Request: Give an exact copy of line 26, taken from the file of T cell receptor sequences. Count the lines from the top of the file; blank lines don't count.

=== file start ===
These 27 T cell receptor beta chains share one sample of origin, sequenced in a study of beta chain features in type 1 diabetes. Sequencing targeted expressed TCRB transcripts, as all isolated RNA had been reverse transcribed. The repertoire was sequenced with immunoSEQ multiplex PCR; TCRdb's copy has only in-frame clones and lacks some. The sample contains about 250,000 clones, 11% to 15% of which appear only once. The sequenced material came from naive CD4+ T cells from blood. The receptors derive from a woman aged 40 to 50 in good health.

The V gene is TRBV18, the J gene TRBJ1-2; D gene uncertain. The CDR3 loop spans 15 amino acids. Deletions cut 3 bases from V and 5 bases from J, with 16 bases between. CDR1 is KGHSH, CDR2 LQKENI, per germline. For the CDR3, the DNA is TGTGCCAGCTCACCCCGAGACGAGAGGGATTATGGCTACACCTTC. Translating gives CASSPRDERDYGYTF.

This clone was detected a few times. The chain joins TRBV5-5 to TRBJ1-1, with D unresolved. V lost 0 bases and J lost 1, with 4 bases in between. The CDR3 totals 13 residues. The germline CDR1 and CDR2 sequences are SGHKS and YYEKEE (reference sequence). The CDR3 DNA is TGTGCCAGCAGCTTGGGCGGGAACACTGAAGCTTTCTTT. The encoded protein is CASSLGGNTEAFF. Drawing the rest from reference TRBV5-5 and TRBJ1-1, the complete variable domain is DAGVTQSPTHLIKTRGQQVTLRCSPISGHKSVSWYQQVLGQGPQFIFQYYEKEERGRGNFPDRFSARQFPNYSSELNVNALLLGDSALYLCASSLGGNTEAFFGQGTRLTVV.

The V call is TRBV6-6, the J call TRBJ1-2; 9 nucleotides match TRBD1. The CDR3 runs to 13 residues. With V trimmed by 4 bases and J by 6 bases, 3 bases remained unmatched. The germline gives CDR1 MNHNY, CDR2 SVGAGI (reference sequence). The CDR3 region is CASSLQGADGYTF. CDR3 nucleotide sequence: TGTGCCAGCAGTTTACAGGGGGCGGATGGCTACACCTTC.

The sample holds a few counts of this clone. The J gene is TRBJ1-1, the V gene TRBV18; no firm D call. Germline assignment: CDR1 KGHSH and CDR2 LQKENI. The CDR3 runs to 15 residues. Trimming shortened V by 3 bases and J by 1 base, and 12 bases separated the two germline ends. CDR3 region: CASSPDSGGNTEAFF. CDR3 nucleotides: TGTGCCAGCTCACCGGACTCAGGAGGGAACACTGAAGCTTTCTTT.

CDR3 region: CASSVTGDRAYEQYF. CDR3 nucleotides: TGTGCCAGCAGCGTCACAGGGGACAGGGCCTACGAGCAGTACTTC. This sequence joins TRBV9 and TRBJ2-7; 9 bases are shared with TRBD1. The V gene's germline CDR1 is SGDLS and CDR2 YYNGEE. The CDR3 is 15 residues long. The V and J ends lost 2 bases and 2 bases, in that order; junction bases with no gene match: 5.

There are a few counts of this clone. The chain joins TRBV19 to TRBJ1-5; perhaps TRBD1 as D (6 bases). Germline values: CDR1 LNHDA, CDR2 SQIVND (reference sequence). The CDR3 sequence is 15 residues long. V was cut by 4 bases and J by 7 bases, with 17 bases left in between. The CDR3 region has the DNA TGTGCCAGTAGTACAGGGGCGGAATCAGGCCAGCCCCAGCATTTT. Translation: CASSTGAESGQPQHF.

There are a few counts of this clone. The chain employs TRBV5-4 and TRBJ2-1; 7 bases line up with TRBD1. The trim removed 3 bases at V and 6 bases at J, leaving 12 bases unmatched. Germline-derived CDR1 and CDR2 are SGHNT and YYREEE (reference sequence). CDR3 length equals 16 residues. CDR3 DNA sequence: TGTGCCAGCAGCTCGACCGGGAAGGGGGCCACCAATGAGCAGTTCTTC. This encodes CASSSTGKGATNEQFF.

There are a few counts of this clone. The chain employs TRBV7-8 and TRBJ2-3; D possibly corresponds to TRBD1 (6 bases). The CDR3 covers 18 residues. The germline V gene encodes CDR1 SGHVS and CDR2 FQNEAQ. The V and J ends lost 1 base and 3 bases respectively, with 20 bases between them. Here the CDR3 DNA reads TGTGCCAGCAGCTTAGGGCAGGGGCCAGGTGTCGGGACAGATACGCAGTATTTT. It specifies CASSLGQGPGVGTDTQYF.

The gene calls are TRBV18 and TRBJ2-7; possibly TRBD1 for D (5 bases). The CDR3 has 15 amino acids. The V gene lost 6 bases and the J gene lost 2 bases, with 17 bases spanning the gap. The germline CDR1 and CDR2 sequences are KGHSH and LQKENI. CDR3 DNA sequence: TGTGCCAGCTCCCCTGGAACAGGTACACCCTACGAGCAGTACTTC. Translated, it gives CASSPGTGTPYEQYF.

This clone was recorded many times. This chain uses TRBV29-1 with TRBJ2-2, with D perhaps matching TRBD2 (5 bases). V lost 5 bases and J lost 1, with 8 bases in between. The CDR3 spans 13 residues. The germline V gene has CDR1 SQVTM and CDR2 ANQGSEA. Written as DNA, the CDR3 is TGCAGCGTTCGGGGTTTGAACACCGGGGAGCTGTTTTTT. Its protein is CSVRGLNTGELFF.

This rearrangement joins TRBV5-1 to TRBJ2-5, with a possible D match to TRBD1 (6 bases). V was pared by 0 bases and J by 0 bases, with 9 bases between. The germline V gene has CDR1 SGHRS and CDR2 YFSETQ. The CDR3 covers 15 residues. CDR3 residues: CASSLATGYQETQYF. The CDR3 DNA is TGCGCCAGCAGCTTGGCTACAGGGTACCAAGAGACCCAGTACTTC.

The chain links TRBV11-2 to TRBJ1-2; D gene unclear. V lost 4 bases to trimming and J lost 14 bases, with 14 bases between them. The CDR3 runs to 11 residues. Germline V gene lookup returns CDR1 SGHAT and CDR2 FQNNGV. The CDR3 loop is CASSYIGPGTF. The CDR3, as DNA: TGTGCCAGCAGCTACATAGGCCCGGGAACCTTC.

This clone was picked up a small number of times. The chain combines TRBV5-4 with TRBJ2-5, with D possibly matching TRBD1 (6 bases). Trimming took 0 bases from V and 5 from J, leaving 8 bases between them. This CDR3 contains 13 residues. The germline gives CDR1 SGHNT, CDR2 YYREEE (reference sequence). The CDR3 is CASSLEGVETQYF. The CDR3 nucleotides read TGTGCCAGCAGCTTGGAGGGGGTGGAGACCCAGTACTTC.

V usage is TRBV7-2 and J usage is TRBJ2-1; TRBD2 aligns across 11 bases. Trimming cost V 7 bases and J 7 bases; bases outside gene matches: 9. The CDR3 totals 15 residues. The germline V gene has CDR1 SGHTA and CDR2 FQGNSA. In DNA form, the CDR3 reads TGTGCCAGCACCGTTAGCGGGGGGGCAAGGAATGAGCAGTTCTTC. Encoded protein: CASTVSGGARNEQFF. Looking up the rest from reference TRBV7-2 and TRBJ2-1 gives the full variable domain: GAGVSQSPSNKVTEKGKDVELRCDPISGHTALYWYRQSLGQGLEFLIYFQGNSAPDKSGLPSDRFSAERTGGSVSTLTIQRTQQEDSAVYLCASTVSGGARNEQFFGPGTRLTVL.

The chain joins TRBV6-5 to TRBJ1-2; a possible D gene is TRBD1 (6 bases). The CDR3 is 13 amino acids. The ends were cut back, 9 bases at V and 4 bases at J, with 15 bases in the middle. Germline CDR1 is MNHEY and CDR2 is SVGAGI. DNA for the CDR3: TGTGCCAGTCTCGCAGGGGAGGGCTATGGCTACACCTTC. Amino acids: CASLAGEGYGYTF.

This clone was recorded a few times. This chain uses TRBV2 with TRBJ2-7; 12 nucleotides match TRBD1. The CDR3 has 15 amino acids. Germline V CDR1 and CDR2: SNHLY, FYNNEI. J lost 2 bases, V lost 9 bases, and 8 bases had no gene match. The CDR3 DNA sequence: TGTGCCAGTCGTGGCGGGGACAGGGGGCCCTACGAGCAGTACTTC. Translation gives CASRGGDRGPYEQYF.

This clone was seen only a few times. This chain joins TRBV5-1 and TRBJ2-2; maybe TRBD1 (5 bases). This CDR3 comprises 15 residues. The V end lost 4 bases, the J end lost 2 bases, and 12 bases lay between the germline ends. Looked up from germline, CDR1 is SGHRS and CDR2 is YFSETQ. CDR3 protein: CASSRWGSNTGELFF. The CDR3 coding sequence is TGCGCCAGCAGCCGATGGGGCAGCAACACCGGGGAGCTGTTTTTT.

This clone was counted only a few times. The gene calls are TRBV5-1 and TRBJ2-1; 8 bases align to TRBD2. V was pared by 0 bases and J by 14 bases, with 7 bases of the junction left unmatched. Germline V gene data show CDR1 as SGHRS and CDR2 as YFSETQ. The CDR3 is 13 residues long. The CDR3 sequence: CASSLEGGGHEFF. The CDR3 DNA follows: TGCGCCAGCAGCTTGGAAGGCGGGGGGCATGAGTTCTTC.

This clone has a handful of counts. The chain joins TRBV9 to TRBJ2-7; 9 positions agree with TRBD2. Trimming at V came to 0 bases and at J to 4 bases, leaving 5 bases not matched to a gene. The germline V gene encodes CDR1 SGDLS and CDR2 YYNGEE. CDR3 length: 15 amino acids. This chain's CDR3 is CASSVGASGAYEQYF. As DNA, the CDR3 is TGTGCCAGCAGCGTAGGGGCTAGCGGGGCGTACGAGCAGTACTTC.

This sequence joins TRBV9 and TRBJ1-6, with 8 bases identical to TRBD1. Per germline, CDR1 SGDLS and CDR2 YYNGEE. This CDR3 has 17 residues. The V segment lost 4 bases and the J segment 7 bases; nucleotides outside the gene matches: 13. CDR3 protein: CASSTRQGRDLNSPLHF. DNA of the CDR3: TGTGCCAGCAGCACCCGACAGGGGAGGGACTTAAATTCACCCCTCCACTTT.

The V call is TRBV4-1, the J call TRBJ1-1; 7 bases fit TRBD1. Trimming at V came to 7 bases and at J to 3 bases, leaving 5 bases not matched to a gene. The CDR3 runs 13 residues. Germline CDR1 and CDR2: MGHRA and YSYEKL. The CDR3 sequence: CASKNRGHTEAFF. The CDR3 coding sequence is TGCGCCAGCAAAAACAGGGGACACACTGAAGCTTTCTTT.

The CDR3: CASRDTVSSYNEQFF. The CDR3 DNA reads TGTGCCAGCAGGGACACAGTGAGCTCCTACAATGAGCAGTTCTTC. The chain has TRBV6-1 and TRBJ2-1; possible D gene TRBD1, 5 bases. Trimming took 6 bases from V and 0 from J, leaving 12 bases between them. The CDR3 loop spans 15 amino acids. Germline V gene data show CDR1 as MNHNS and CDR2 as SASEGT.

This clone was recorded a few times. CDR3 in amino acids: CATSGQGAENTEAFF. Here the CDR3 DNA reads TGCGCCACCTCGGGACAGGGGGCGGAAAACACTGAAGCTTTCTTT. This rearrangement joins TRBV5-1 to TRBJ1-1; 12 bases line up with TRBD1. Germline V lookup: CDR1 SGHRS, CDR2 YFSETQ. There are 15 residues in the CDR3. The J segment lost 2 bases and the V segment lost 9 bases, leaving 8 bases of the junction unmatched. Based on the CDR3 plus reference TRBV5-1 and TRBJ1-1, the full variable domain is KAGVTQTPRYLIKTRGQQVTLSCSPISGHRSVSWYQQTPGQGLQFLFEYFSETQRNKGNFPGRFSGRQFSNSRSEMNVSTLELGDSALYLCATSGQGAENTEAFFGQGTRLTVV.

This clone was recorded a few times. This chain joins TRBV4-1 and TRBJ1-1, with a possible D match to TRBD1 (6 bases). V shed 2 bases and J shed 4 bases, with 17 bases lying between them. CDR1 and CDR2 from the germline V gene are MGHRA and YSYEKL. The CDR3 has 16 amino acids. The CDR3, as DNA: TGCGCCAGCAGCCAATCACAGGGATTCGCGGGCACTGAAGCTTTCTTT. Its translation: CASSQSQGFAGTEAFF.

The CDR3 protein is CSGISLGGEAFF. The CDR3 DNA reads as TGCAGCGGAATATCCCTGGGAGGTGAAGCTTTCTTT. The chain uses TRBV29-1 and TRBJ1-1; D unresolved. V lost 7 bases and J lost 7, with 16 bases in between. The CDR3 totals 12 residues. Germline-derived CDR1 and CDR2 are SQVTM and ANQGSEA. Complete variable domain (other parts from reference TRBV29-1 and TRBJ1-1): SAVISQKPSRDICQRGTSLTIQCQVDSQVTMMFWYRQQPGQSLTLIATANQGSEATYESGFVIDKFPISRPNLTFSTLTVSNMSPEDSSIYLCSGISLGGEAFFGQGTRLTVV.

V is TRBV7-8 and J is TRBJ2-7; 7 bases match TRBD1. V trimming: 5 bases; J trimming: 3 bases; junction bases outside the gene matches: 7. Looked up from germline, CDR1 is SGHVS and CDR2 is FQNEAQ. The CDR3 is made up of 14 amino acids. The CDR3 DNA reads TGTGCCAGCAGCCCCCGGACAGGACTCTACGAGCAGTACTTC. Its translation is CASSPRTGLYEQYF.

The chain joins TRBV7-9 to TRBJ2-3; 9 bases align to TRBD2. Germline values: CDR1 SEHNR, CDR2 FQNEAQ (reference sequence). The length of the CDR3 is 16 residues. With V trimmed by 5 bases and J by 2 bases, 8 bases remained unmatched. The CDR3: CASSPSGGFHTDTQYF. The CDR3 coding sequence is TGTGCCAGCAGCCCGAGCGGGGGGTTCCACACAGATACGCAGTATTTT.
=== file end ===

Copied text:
The CDR3 protein is CSGISLGGEAFF. The CDR3 DNA reads as TGCAGCGGAATATCCCTGGGAGGTGAAGCTTTCTTT. The chain uses TRBV29-1 and TRBJ1-1; D unresolved. V lost 7 bases and J lost 7, with 16 bases in between. The CDR3 totals 12 residues. Germline-derived CDR1 and CDR2 are SQVTM and ANQGSEA. Complete variable domain (other parts from reference TRBV29-1 and TRBJ1-1): SAVISQKPSRDICQRGTSLTIQCQVDSQVTMMFWYRQQPGQSLTLIATANQGSEATYESGFVIDKFPISRPNLTFSTLTVSNMSPEDSSIYLCSGISLGGEAFFGQGTRLTVV.